With employers struggling to find people with the skills they need, even for entry-level jobs¹, industrial workers are increasingly seeing the benefits of working with robots, rather than humans, to improve productivity and relieve the pressures they are under. This is one of the findings of the latest research² from Epicor Software Corporation, a global provider of industry-specific enterprise software to promote business growth.
Staff are aware of the many benefits of working alongside robots, according to the research, which questioned around 2,500 business respondents in 14 countries. Over half (54%) say robots automate repetitive or mundane work that they would otherwise have to do themselves, and 34 percent agree that robots are more efficient than humans in the workplace.
It’s not just their efficiency that makes robots attractive co-workers: a quarter (27%) cited the fact that robots do not get involved in office politics as a benefit of working with machines.
To find that humans are happy to work alongside robots is good news for employers that want to use cutting-edge technology, to plug a growing skills gap on their factory floors. The same research found that the industrial workforce is getting older, and that only a quarter (23%) of businesses are currently able to attract recruits with the right knowledge. The use of robots can introduce efficiencies where human resource is low, and they can also encourage young talent into industry—with 33 percent of millennials wanting to work at the cutting edge of new developments.³
Other research backs up the discovery that rather than being worried about job losses, workers are actually ready and willing to embrace robot coworkers. For example, the OECD has found that only about one in 10 jobs are actually at high risk from automation, and Gallup’s latest study shows that only a quarter (23%) of workers are worried about losing their jobs to artificial intelligence (AI).
Many employees are aware of the benefits of automation, because they already have first-hand experience of robot workmates. A third (31%) say AI, robots, and highly automated machinery, are now a common feature of their day-to-day work, and only 32 percent say they are not part of their workforce at all.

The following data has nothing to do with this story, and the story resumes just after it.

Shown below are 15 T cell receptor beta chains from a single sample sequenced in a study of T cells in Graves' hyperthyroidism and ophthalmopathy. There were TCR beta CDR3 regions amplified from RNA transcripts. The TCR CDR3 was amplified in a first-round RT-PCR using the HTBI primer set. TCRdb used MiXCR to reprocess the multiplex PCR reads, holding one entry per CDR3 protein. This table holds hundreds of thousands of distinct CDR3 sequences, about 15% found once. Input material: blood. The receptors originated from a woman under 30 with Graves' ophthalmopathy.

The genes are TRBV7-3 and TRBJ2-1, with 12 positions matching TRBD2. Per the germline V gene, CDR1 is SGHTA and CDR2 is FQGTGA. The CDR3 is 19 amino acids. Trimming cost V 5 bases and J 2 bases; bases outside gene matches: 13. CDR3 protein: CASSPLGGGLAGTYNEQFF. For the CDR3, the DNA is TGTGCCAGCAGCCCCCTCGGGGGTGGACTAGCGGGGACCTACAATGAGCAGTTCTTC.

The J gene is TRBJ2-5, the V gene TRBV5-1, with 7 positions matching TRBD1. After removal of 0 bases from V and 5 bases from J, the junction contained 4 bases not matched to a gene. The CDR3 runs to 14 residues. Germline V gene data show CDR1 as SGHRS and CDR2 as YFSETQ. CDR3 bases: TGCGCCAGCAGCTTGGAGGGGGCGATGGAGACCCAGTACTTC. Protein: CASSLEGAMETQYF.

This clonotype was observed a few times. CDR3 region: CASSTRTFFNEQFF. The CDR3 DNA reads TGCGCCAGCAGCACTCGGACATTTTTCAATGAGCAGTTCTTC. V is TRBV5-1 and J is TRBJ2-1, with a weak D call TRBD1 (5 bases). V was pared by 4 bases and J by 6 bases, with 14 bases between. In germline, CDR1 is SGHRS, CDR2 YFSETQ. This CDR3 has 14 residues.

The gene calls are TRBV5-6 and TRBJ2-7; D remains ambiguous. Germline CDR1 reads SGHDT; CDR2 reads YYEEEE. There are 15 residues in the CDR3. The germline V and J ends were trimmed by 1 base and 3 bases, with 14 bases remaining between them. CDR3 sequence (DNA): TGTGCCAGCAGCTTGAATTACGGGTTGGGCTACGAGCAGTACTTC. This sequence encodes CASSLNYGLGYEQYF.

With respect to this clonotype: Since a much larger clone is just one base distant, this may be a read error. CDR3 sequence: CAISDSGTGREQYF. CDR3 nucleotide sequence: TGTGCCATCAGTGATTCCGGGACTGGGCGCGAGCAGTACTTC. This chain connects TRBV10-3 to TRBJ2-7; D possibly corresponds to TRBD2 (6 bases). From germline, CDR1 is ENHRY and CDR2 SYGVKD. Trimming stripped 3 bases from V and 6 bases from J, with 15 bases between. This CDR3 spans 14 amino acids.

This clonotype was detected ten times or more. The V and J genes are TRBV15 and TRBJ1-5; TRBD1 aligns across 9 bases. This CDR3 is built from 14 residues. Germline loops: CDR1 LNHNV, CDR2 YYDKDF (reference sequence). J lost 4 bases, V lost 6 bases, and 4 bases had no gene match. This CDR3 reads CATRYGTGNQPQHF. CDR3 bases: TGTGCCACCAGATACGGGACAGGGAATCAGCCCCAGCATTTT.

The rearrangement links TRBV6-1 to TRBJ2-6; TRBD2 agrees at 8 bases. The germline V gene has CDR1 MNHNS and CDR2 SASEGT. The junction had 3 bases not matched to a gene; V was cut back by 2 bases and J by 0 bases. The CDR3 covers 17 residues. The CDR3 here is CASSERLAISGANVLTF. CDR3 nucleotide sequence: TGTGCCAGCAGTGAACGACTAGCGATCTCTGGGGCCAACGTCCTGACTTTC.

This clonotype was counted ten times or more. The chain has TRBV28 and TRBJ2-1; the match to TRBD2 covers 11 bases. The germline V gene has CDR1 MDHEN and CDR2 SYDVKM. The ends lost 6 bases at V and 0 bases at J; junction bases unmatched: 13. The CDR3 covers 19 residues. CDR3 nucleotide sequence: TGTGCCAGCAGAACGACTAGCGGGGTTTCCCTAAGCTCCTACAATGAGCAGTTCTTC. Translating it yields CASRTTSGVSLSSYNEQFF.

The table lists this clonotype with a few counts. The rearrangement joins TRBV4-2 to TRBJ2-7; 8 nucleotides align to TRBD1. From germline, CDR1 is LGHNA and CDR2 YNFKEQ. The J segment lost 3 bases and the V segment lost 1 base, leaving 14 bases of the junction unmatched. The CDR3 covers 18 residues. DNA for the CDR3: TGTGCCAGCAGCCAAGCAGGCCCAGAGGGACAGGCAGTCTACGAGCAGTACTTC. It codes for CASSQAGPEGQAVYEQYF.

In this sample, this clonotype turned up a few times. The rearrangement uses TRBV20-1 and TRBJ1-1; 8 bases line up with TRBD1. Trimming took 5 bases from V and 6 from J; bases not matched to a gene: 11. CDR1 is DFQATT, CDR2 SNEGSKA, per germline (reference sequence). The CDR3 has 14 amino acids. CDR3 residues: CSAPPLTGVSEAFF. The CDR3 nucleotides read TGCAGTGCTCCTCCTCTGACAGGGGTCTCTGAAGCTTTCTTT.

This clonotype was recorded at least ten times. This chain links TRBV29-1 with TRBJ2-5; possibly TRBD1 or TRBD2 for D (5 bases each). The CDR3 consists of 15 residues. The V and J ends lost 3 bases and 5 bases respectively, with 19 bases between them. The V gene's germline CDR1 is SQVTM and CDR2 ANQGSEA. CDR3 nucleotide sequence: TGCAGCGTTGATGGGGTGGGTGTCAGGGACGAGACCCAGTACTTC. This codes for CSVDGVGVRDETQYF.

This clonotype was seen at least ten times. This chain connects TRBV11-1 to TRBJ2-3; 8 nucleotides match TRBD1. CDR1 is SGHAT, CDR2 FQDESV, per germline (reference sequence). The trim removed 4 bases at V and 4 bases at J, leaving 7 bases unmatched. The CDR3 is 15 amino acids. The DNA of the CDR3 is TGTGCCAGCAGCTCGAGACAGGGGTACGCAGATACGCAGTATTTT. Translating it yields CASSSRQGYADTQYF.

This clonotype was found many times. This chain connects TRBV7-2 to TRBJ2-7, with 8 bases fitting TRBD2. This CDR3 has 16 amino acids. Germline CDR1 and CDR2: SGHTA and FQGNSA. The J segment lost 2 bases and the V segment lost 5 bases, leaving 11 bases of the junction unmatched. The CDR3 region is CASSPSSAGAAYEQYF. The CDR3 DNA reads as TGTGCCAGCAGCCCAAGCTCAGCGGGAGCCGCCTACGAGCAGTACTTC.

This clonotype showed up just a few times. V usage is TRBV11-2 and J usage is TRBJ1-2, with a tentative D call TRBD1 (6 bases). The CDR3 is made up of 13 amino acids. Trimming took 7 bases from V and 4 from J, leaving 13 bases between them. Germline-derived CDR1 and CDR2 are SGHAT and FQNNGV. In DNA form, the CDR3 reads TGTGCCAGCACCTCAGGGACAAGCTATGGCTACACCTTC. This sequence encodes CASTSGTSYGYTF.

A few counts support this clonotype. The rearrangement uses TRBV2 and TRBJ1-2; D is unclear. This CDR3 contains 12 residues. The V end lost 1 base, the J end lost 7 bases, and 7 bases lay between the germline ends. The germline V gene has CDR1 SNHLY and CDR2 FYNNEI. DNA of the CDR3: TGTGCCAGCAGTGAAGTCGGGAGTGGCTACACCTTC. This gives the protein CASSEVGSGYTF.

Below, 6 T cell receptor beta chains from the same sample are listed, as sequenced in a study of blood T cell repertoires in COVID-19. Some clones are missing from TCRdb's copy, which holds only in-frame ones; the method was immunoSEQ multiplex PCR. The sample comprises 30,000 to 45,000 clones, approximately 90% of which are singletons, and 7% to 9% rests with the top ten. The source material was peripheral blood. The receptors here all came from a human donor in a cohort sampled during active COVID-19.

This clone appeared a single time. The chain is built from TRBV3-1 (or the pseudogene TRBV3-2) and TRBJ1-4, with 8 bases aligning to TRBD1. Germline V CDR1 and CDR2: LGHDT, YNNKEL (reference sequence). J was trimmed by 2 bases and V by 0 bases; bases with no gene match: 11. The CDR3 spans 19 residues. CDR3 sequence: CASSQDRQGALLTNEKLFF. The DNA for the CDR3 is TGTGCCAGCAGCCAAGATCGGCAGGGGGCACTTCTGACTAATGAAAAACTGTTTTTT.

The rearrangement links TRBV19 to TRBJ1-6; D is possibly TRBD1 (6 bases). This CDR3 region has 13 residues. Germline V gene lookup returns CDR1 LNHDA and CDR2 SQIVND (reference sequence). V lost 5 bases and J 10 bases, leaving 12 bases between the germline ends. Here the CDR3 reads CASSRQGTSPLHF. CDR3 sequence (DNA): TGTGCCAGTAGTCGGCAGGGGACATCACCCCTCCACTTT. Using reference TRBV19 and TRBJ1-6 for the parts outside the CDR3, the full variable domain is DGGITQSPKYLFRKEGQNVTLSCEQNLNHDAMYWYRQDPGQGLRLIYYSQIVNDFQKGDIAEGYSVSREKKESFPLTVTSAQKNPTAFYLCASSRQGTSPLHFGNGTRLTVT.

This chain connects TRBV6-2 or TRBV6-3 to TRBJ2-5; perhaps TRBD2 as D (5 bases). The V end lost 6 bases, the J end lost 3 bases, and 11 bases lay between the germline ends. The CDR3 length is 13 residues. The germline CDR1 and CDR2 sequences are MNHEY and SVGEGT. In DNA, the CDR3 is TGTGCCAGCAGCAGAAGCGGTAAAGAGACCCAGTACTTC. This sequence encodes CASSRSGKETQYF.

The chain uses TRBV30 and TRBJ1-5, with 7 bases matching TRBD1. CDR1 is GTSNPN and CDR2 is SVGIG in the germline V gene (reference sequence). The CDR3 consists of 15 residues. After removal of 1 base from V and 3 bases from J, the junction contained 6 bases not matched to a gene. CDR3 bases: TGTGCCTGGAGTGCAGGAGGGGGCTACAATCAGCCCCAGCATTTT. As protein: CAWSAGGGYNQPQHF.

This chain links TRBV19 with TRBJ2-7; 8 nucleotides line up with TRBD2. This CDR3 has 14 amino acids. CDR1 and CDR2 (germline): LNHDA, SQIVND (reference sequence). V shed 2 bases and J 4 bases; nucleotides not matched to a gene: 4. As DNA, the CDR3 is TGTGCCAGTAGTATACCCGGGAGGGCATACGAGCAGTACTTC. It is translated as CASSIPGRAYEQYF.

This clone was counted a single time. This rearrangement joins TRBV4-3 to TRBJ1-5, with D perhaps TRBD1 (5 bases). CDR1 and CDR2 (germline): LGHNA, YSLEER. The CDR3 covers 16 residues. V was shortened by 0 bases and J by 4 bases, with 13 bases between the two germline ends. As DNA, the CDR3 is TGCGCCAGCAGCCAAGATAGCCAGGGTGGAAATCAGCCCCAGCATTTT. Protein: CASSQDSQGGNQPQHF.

Those that work in finance, and those that work in the Asia-Pacific (APAC) region may be more open to working with robot co-workers than anyone else—47 percent of respondents in APAC agree robots are more efficient than humans (compared to 29% in Europe and Middle East) and 33 percent of those who work in finance agree robots can take stressful tasks away from humans (compared to 23% in IT and 20% of CEOs).
Making The Most Of Robots
In order to make the most of the latest innovations in workplace robotics and AI, businesses need to have the right infrastructure in place—one that fits their business and industry. Cloud-based enterprise resource planning (ERP) solutions like Epicor ERP can be crucial to coordinating robot workflows and sharing data between machines and humans across multiple digital platforms. Indeed, around a fifth (19%) of businesses questioned in the Epicor study said they rely on a single core business system to manage everything.
“The study shows us that the use of robots is a very real, but also very welcome way of solving an otherwise worrying industry-wide knowledge and skills gap,” said Terri Hiskey, Epicor’s vice president, product marketing, manufacturing. “With employers struggling to find candidates with the right skills or knowledge for entry-level roles, and with employees struggling to keep up with the pressures of business growth, automating aspects of the workforce offers a new way of building efficiencies into the supply chain, and enabling digital transformation. However, businesses need the right infrastructure at their heart if they are to manage data flows effectively and to make the most of robotics and AI. This is where ERP and the cloud come into their own.
“Far from workers worrying about their jobs being taken by robots, our study shows that employees are actually very happy to work alongside machines,” concluded Hiskey. “With all the advantages of robots not getting involved in office politics too, we can expect to see more of this in the future!”
¹ Almost 40 percent of American employers say they cannot find people with the skills they need, even for entry-level jobs.
² The research was conducted by Morar Consulting on behalf of Epicor in December 2017. The research questioned 2,450 business decision makers and employees in businesses in 14 countries across the globe, about their growth performance in the last 12 months.
³ See press release from Epicor for more information